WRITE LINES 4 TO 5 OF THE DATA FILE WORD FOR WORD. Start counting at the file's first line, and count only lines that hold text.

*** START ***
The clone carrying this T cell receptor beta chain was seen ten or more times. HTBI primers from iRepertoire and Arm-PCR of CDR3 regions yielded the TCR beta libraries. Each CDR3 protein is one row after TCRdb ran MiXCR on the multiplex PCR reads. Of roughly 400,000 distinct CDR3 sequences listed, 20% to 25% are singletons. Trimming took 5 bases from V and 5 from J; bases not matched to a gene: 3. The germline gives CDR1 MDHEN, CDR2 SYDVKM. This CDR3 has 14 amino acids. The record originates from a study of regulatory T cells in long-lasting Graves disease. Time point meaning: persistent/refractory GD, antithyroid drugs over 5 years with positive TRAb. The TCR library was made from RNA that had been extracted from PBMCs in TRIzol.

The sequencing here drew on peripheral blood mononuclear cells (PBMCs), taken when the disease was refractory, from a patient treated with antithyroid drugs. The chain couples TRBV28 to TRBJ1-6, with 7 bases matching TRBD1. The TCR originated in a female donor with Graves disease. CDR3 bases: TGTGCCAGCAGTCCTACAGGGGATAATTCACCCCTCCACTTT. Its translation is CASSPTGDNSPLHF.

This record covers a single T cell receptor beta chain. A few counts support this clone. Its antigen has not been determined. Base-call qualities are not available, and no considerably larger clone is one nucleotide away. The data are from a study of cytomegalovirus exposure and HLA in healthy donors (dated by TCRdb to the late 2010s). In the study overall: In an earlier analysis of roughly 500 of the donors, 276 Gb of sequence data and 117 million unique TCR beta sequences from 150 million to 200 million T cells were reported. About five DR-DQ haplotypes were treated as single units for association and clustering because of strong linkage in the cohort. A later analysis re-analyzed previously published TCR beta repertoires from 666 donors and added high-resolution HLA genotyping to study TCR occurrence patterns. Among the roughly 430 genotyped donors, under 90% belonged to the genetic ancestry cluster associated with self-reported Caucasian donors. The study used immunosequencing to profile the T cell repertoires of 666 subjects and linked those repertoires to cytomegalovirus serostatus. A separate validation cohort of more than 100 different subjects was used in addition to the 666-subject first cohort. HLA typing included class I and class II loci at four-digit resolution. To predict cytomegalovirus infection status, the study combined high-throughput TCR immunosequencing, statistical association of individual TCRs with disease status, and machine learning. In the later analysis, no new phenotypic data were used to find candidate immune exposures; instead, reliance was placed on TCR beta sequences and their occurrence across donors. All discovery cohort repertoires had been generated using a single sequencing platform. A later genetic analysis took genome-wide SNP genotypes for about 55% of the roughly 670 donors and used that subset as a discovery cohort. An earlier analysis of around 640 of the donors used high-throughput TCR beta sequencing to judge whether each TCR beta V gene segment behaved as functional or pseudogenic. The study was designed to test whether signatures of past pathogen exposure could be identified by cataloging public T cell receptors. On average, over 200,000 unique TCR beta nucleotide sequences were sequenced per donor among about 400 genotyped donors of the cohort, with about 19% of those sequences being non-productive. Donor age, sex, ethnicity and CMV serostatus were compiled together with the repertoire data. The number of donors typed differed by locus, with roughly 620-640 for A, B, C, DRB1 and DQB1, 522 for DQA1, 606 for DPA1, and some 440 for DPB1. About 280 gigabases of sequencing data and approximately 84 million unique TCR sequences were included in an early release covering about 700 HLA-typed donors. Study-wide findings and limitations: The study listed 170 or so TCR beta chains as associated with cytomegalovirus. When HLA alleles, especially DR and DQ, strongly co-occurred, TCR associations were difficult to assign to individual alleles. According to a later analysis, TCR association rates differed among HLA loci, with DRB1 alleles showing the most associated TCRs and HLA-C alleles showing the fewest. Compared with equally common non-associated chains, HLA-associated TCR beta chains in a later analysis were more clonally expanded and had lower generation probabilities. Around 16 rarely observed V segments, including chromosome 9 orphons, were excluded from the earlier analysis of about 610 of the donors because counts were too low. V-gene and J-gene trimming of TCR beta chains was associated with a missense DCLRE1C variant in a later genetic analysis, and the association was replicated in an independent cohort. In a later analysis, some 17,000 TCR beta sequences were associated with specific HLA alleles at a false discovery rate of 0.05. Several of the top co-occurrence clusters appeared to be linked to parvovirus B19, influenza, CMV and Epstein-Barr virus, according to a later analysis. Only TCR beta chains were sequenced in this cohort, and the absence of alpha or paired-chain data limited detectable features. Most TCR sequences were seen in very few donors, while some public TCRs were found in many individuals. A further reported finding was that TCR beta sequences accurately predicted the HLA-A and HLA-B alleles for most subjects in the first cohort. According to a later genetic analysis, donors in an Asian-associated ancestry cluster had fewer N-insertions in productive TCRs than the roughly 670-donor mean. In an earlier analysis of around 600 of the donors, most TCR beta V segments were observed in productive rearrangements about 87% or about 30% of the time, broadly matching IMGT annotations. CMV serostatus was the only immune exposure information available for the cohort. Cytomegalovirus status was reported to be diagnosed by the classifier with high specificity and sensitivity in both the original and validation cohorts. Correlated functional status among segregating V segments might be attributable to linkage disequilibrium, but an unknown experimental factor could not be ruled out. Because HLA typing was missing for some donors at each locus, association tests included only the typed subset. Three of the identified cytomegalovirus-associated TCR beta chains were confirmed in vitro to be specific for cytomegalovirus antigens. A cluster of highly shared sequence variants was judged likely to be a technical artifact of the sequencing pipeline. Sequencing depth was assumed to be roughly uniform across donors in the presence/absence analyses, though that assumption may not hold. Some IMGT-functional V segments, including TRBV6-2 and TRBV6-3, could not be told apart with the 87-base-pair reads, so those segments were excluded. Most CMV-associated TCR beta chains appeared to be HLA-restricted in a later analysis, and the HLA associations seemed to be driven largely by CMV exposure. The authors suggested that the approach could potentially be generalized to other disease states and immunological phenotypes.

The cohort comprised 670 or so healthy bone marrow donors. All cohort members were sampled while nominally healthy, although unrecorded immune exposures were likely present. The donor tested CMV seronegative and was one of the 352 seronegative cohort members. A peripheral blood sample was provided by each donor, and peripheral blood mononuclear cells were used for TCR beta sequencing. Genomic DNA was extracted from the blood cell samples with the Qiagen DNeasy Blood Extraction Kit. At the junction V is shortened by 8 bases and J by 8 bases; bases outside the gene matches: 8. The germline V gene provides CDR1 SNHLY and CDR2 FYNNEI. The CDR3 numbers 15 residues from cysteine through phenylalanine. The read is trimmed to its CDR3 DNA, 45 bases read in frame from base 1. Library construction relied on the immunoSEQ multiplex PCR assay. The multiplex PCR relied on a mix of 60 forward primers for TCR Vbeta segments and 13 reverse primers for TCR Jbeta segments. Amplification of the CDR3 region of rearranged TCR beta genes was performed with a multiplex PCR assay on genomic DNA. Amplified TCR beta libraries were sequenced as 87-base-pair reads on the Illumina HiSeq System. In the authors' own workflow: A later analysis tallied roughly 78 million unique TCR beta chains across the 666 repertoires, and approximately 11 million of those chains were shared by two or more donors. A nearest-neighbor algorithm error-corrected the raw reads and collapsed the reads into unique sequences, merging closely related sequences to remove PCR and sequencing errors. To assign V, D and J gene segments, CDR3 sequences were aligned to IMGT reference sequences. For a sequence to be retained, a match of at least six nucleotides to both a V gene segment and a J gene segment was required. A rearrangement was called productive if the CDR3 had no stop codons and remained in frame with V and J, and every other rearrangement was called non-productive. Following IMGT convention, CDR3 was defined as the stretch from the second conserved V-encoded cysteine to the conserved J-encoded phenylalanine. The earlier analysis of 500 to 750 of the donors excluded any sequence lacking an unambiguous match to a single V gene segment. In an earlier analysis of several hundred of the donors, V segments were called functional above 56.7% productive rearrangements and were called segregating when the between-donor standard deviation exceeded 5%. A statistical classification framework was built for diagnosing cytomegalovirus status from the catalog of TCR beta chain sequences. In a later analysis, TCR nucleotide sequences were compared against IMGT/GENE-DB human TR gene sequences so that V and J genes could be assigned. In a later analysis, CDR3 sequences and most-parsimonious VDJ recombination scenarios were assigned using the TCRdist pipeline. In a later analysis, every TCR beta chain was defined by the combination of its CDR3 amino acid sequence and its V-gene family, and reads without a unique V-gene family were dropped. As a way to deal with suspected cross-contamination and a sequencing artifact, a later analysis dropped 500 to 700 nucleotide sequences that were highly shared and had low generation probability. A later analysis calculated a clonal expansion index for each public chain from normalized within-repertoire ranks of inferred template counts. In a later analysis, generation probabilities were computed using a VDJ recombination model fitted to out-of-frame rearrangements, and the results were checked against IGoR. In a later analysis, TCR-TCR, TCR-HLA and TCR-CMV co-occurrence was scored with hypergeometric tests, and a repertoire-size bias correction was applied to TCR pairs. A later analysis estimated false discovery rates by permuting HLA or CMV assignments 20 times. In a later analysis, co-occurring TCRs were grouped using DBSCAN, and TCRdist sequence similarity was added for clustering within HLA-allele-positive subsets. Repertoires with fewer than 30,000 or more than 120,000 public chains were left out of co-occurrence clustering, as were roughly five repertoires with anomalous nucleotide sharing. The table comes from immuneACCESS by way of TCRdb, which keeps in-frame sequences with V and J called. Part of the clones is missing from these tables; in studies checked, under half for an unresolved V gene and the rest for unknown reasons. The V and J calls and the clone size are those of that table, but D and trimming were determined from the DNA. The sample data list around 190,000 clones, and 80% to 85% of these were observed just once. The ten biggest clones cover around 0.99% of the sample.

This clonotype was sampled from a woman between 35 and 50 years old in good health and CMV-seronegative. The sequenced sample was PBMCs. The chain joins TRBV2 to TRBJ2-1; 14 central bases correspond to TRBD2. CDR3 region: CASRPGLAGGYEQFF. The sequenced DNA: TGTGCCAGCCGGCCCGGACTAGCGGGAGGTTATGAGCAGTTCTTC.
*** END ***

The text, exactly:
The cohort comprised 670 or so healthy bone marrow donors. All cohort members were sampled while nominally healthy, although unrecorded immune exposures were likely present. The donor tested CMV seronegative and was one of the 352 seronegative cohort members. A peripheral blood sample was provided by each donor, and peripheral blood mononuclear cells were used for TCR beta sequencing. Genomic DNA was extracted from the blood cell samples with the Qiagen DNeasy Blood Extraction Kit. At the junction V is shortened by 8 bases and J by 8 bases; bases outside the gene matches: 8. The germline V gene provides CDR1 SNHLY and CDR2 FYNNEI. The CDR3 numbers 15 residues from cysteine through phenylalanine. The read is trimmed to its CDR3 DNA, 45 bases read in frame from base 1. Library construction relied on the immunoSEQ multiplex PCR assay. The multiplex PCR relied on a mix of 60 forward primers for TCR Vbeta segments and 13 reverse primers for TCR Jbeta segments. Amplification of the CDR3 region of rearranged TCR beta genes was performed with a multiplex PCR assay on genomic DNA. Amplified TCR beta libraries were sequenced as 87-base-pair reads on the Illumina HiSeq System. In the authors' own workflow: A later analysis tallied roughly 78 million unique TCR beta chains across the 666 repertoires, and approximately 11 million of those chains were shared by two or more donors. A nearest-neighbor algorithm error-corrected the raw reads and collapsed the reads into unique sequences, merging closely related sequences to remove PCR and sequencing errors. To assign V, D and J gene segments, CDR3 sequences were aligned to IMGT reference sequences. For a sequence to be retained, a match of at least six nucleotides to both a V gene segment and a J gene segment was required. A rearrangement was called productive if the CDR3 had no stop codons and remained in frame with V and J, and every other rearrangement was called non-productive. Following IMGT convention, CDR3 was defined as the stretch from the second conserved V-encoded cysteine to the conserved J-encoded phenylalanine. The earlier analysis of 500 to 750 of the donors excluded any sequence lacking an unambiguous match to a single V gene segment. In an earlier analysis of several hundred of the donors, V segments were called functional above 56.7% productive rearrangements and were called segregating when the between-donor standard deviation exceeded 5%. A statistical classification framework was built for diagnosing cytomegalovirus status from the catalog of TCR beta chain sequences. In a later analysis, TCR nucleotide sequences were compared against IMGT/GENE-DB human TR gene sequences so that V and J genes could be assigned. In a later analysis, CDR3 sequences and most-parsimonious VDJ recombination scenarios were assigned using the TCRdist pipeline. In a later analysis, every TCR beta chain was defined by the combination of its CDR3 amino acid sequence and its V-gene family, and reads without a unique V-gene family were dropped. As a way to deal with suspected cross-contamination and a sequencing artifact, a later analysis dropped 500 to 700 nucleotide sequences that were highly shared and had low generation probability. A later analysis calculated a clonal expansion index for each public chain from normalized within-repertoire ranks of inferred template counts. In a later analysis, generation probabilities were computed using a VDJ recombination model fitted to out-of-frame rearrangements, and the results were checked against IGoR. In a later analysis, TCR-TCR, TCR-HLA and TCR-CMV co-occurrence was scored with hypergeometric tests, and a repertoire-size bias correction was applied to TCR pairs. A later analysis estimated false discovery rates by permuting HLA or CMV assignments 20 times. In a later analysis, co-occurring TCRs were grouped using DBSCAN, and TCRdist sequence similarity was added for clustering within HLA-allele-positive subsets. Repertoires with fewer than 30,000 or more than 120,000 public chains were left out of co-occurrence clustering, as were roughly five repertoires with anomalous nucleotide sharing. The table comes from immuneACCESS by way of TCRdb, which keeps in-frame sequences with V and J called. Part of the clones is missing from these tables; in studies checked, under half for an unresolved V gene and the rest for unknown reasons. The V and J calls and the clone size are those of that table, but D and trimming were determined from the DNA. The sample data list around 190,000 clones, and 80% to 85% of these were observed just once. The ten biggest clones cover around 0.99% of the sample.

This clonotype was sampled from a woman between 35 and 50 years old in good health and CMV-seronegative. The sequenced sample was PBMCs. The chain joins TRBV2 to TRBJ2-1; 14 central bases correspond to TRBD2. CDR3 region: CASRPGLAGGYEQFF. The sequenced DNA: TGTGCCAGCCGGCCCGGACTAGCGGGAGGTTATGAGCAGTTCTTC.